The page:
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Twelve Films You Never Knew Were Filmed in the Caribbean

Twelve Films You Never Knew Were Filmed in the Caribbean

 The Caribbean is well-known for its sun, sand and gorgeous landscapes, so it’s little wonder that the region has become a popular shooting location for Hollywood directors.

Here are twelve films which filmed scenes in the Caribbean, whether to stand in for a fictional world or simply showcase this beautiful region on the big screen.

 

 

Dr. No – Jamaica

The very first Bond movie sees 007 travel to Jamaica to investigate the death of a fellow agent, although you’re more likely to remember the iconic moment when Honey Rider emerges from the water at the Laughing Waters Beach, in front of Dunn River Falls.

Many Bond movies revisited the Caribbean in later years, including Thunderball, License to Kill, Casino Royale, Live and Let Die, GoldenEye and Die Another Day.

 

Silence of the Lambs – The Bahamas

While it’s not all that prominent, the Caribbean does make a cameo appearance in the hugely successful Silence of the Lambs movie.

South Bimini in the Bahamas serves as Hannibal Lecter’s choice of retirement home toward the end of the movie.

 

Splash – The Bahamas

The 1984 romantic comedy Splash sees Tom Hanks jump into the ocean in pursuit of a beautiful mermaid only to be pulled from the water.

Many years later he runs into her again at Gorda Cay in the Bahamas. While this location was once a frequent stop for bootleggers and drug runners, it is now a port for the Disney Cruise Line!

 

 

The Shawshank Redemption – US Virgin Islands

The Shawshank Redemption primarily takes place in the grim surroundings of Shawshank Prison but ends on a high note on the shores of Zihuatanejo, Mexico.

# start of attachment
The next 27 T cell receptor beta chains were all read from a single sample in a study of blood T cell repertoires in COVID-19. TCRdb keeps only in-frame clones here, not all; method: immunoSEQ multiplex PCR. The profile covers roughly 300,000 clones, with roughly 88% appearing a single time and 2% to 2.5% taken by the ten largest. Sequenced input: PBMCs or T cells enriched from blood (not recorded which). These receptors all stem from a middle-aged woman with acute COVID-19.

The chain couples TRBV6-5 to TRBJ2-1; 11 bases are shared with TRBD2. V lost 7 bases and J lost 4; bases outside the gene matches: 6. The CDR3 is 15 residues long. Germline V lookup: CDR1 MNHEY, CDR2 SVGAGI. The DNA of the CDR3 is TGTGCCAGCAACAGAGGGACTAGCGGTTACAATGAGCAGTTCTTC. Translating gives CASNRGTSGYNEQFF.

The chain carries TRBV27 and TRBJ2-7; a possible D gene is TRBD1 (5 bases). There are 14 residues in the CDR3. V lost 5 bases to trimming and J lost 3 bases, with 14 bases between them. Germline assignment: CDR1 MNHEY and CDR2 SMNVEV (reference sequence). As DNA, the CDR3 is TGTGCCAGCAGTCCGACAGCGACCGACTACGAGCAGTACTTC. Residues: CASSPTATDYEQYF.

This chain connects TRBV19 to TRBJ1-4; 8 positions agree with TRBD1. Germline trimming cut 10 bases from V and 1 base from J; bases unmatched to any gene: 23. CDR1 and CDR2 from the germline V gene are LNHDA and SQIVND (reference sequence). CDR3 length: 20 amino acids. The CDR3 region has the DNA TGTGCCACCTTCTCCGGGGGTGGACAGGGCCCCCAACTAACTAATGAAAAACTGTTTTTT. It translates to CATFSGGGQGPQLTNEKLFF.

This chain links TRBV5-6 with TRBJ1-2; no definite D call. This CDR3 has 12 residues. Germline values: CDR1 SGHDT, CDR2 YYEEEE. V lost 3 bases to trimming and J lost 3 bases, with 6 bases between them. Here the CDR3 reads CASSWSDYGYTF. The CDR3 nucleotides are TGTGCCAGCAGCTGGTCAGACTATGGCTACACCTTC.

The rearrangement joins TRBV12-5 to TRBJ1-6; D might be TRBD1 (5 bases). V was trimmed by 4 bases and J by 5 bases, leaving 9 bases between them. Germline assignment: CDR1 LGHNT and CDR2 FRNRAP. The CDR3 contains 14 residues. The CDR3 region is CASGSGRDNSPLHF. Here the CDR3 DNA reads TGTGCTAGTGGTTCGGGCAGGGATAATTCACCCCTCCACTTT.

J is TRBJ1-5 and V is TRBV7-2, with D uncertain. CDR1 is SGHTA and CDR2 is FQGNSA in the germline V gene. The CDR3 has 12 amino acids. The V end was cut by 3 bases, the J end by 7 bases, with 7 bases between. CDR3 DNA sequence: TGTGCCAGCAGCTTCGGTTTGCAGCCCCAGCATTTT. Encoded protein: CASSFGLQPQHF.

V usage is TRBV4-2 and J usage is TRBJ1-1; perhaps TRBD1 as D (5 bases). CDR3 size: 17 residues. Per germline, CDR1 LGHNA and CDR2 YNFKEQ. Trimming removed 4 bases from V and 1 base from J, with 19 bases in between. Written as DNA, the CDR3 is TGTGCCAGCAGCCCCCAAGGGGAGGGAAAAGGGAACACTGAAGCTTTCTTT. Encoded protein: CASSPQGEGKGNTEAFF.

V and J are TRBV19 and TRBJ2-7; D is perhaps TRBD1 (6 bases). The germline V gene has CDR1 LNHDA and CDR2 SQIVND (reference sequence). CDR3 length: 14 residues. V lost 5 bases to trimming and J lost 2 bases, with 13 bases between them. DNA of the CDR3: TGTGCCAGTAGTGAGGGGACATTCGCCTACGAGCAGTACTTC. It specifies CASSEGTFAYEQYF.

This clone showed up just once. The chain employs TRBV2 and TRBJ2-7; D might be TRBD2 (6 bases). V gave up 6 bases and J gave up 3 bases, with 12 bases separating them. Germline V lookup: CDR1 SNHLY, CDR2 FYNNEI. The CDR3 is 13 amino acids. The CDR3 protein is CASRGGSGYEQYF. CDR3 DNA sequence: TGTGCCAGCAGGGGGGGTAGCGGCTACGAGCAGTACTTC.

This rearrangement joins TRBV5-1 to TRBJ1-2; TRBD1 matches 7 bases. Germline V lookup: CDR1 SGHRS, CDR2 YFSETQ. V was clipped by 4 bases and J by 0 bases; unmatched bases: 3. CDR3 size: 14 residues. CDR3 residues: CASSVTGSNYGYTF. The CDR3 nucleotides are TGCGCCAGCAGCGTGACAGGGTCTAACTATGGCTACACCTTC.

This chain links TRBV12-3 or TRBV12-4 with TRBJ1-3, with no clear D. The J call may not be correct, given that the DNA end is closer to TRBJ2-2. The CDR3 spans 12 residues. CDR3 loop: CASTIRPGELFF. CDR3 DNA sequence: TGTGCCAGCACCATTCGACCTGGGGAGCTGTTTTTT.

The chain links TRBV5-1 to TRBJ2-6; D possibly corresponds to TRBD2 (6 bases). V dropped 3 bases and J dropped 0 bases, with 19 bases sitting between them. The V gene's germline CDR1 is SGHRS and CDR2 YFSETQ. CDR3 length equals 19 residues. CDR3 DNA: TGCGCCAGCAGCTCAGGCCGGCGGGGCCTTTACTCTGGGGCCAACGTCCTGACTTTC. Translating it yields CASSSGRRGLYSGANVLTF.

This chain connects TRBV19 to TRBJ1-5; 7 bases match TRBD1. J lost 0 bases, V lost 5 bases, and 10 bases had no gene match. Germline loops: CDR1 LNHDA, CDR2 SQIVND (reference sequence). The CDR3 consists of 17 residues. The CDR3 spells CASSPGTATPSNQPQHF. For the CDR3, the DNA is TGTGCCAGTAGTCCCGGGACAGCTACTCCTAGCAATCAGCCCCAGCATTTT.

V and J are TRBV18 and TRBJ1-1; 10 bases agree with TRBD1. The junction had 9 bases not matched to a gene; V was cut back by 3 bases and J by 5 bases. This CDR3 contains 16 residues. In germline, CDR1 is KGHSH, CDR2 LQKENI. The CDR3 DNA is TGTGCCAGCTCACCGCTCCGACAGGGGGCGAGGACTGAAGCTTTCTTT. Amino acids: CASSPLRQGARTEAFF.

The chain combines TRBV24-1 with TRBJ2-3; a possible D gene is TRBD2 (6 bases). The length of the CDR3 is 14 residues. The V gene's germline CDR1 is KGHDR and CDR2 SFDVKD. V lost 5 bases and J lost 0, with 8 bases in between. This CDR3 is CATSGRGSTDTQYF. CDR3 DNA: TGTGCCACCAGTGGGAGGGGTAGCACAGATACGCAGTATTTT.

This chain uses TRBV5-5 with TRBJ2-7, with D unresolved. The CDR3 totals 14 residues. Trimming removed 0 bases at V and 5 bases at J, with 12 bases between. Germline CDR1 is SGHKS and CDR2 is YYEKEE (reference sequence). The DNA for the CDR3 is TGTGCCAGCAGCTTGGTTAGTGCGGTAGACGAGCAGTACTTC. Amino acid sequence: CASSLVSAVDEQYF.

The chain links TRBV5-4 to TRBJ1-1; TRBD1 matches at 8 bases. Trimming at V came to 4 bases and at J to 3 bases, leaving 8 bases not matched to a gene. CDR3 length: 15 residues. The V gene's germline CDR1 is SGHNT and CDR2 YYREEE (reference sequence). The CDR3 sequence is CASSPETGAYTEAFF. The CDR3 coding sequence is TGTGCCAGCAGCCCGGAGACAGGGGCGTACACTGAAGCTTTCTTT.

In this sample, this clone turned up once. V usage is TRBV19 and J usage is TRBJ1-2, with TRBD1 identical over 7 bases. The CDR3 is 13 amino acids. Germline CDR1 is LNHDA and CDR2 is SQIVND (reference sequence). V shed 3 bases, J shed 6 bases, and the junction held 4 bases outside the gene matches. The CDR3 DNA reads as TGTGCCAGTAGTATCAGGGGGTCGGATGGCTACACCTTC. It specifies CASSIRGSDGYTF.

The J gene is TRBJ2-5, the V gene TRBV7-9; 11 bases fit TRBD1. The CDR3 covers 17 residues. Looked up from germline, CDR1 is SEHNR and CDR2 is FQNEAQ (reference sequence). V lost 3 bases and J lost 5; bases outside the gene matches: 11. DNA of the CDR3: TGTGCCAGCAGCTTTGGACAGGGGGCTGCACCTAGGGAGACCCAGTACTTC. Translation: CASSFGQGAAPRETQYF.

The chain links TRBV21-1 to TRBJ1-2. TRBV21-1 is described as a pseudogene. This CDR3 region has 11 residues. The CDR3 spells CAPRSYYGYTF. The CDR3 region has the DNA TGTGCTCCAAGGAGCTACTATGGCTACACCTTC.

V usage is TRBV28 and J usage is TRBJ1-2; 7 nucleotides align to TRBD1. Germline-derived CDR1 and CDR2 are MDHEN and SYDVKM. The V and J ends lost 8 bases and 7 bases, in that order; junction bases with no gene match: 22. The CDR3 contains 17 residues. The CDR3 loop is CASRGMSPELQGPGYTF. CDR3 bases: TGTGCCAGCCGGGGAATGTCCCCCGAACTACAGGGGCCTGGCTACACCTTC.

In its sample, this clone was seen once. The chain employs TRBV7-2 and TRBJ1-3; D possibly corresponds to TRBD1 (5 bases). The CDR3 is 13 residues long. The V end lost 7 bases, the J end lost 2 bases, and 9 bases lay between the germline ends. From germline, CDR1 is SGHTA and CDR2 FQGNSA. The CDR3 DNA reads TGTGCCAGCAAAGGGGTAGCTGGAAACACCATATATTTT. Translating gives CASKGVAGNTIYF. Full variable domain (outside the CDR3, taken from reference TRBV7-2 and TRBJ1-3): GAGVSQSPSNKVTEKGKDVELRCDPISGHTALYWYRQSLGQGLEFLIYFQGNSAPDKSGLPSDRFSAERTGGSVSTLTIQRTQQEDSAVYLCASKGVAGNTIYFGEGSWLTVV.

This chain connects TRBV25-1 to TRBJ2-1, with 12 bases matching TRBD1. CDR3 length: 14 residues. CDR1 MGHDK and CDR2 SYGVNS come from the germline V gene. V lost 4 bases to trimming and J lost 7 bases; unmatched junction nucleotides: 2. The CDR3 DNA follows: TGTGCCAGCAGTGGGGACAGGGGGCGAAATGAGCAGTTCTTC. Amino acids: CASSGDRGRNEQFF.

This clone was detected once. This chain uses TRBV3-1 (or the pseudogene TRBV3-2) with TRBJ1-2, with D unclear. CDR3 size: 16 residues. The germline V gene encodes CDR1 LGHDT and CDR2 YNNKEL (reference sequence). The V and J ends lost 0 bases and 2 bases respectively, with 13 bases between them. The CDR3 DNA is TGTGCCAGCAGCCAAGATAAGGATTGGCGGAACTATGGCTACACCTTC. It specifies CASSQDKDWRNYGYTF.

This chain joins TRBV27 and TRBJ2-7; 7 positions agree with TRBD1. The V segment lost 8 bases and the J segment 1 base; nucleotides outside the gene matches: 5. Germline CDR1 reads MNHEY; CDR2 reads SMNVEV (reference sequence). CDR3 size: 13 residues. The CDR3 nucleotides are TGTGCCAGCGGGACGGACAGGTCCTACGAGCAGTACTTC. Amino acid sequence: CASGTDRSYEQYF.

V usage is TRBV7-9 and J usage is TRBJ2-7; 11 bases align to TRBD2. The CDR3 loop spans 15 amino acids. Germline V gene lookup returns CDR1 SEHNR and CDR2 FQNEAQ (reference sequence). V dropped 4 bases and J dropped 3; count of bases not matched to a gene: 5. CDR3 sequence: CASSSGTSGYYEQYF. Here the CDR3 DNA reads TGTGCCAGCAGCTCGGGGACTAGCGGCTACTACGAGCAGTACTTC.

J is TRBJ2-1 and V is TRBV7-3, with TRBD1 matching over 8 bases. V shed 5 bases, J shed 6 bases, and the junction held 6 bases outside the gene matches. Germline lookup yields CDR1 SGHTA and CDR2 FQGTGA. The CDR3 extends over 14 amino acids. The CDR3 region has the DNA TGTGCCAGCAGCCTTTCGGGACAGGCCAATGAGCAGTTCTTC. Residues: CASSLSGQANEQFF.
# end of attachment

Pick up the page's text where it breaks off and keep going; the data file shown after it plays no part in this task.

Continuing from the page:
This scene was actually shot at Sandy Point, a beach on the coast of St. Croix, in the US Virgin Islands, which is a popular hatching ground for turtles!

Jurassic Park – Costa Rica and the Dominican Republic
While Jurassic Park is supposed to be on the fictional island of Isla Nubar, just off Costa Rica, director Steven Spielberg chose to shoot the film in Kauai, in Hawaii.

But the shoot was interrupted by Hurricane Iniki, meaning that additional scenes had to be shot in Costa Rice, and on the Chavon River in the Dominican Republic.

 

Cocktail – Jamaica

Cocktail holds the unenviable honour of receiving two Golden Raspberry awards (Worst Picture and Worst Screenplay), but at least it had some beautiful locations!

The film used various locations along the North Shore of Jamaica, featuring such real-life locations as the Jamaica Inn, Dunn River Falls, Dragon Bay Beach and the Sandals Royal Plantation.

 

Help! – The Bahamas

The Beatles’ second movie took the Fab Four to various exotic locations, such as the Austrian Alps, and New Providence Island and Paradise Island, in the Bahamas.

 

Miami Vice – Dominican Republic

It may not have lived up to the original TV show, but the Miami Vice movie sure did look beautiful, and this was largely due to the fact that many scenes were shot on location in the Dominican Republic.

 

The Godfather Part II – Dominican Republic

One of the most impressive things about the Godfather series is how it weaves real life events into its story.

In the second movie, Michael Corleone travels to Cuba, just as the Batista regime is falling and Castro is rising to power, although because of the US embargo against the country, these scenes were shot in the Dominican Republic.

 

The Twilight Saga: Breaking Dawn – Part 1 – U.S. Virgin Islands

The Caribbean might be the last place that you’d expect to find vampires, but that’s exactly where Bella and Jacob head for their honeymoon in the fourth Twilight movie.

 

Speed 2: Cruise Control – St. Martin

Widely regarded as one of the worst films of all time, at least the sequel to Speed had some nice locations to look at.

St. Martin was chosen because it rarely experiences hurricanes, and the town of Marigot was chosen for the climactic crash scene.

 

The Pirates of the Caribbean - Here, There and Everywhere!


Of course, the film series which has made the most use of the region is the Pirates of the Caribbean series, with four hugely successful films, and another on the way!

 

From St. Vincent and the Grenadines to Dominica and Puerto Rico, the films have been shot in a number of real life Caribbean locations.